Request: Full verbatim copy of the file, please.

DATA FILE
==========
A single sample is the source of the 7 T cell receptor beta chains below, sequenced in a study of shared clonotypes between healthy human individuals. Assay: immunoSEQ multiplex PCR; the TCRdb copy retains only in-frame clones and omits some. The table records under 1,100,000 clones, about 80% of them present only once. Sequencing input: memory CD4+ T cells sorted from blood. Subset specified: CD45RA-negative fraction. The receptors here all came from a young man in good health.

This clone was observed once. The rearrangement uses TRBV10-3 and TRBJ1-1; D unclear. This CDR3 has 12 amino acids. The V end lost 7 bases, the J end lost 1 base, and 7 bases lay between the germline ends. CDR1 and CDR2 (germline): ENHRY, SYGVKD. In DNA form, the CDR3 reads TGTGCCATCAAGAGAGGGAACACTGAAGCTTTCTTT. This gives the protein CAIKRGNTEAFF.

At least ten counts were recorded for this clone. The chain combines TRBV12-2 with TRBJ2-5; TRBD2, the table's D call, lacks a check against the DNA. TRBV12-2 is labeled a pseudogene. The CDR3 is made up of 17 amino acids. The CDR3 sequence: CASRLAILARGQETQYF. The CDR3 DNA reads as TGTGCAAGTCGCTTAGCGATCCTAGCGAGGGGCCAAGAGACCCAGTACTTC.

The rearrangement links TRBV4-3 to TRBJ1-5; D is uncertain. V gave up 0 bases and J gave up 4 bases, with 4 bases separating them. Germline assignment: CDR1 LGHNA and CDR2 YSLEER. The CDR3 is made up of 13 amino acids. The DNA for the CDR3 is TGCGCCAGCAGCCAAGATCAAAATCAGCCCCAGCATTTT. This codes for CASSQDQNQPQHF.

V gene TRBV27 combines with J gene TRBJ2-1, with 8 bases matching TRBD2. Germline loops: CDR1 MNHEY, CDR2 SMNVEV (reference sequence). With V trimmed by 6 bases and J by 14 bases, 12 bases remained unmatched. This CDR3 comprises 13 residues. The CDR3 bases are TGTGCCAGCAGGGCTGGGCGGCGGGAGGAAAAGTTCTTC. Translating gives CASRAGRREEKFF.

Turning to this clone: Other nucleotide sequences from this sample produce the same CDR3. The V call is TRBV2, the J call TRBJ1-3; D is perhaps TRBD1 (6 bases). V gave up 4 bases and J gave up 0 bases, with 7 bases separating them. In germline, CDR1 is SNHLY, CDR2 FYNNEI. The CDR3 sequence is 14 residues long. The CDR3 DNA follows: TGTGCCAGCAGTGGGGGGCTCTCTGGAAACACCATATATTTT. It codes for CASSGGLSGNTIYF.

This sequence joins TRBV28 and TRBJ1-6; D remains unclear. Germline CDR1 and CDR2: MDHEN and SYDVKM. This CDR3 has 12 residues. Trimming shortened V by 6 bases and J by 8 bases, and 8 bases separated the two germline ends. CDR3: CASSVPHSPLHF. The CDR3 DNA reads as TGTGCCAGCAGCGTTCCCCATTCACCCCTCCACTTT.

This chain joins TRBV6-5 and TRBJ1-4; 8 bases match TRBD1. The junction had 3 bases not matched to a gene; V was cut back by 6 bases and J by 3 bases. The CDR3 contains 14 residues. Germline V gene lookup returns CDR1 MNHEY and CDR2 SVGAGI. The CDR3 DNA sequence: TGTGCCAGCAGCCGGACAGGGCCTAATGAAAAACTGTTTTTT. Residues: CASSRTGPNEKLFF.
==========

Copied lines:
A single sample is the source of the 7 T cell receptor beta chains below, sequenced in a study of shared clonotypes between healthy human individuals. Assay: immunoSEQ multiplex PCR; the TCRdb copy retains only in-frame clones and omits some. The table records under 1,100,000 clones, about 80% of them present only once. Sequencing input: memory CD4+ T cells sorted from blood. Subset specified: CD45RA-negative fraction. The receptors here all came from a young man in good health.

This clone was observed once. The rearrangement uses TRBV10-3 and TRBJ1-1; D unclear. This CDR3 has 12 amino acids. The V end lost 7 bases, the J end lost 1 base, and 7 bases lay between the germline ends. CDR1 and CDR2 (germline): ENHRY, SYGVKD. In DNA form, the CDR3 reads TGTGCCATCAAGAGAGGGAACACTGAAGCTTTCTTT. This gives the protein CAIKRGNTEAFF.

At least ten counts were recorded for this clone. The chain combines TRBV12-2 with TRBJ2-5; TRBD2, the table's D call, lacks a check against the DNA. TRBV12-2 is labeled a pseudogene. The CDR3 is made up of 17 amino acids. The CDR3 sequence: CASRLAILARGQETQYF. The CDR3 DNA reads as TGTGCAAGTCGCTTAGCGATCCTAGCGAGGGGCCAAGAGACCCAGTACTTC.

The rearrangement links TRBV4-3 to TRBJ1-5; D is uncertain. V gave up 0 bases and J gave up 4 bases, with 4 bases separating them. Germline assignment: CDR1 LGHNA and CDR2 YSLEER. The CDR3 is made up of 13 amino acids. The DNA for the CDR3 is TGCGCCAGCAGCCAAGATCAAAATCAGCCCCAGCATTTT. This codes for CASSQDQNQPQHF.

V gene TRBV27 combines with J gene TRBJ2-1, with 8 bases matching TRBD2. Germline loops: CDR1 MNHEY, CDR2 SMNVEV (reference sequence). With V trimmed by 6 bases and J by 14 bases, 12 bases remained unmatched. This CDR3 comprises 13 residues. The CDR3 bases are TGTGCCAGCAGGGCTGGGCGGCGGGAGGAAAAGTTCTTC. Translating gives CASRAGRREEKFF.

Turning to this clone: Other nucleotide sequences from this sample produce the same CDR3. The V call is TRBV2, the J call TRBJ1-3; D is perhaps TRBD1 (6 bases). V gave up 4 bases and J gave up 0 bases, with 7 bases separating them. In germline, CDR1 is SNHLY, CDR2 FYNNEI. The CDR3 sequence is 14 residues long. The CDR3 DNA follows: TGTGCCAGCAGTGGGGGGCTCTCTGGAAACACCATATATTTT. It codes for CASSGGLSGNTIYF.

This sequence joins TRBV28 and TRBJ1-6; D remains unclear. Germline CDR1 and CDR2: MDHEN and SYDVKM. This CDR3 has 12 residues. Trimming shortened V by 6 bases and J by 8 bases, and 8 bases separated the two germline ends. CDR3: CASSVPHSPLHF. The CDR3 DNA reads as TGTGCCAGCAGCGTTCCCCATTCACCCCTCCACTTT.

This chain joins TRBV6-5 and TRBJ1-4; 8 bases match TRBD1. The junction had 3 bases not matched to a gene; V was cut back by 6 bases and J by 3 bases. The CDR3 contains 14 residues. Germline V gene lookup returns CDR1 MNHEY and CDR2 SVGAGI. The CDR3 DNA sequence: TGTGCCAGCAGCCGGACAGGGCCTAATGAAAAACTGTTTTTT. Residues: CASSRTGPNEKLFF.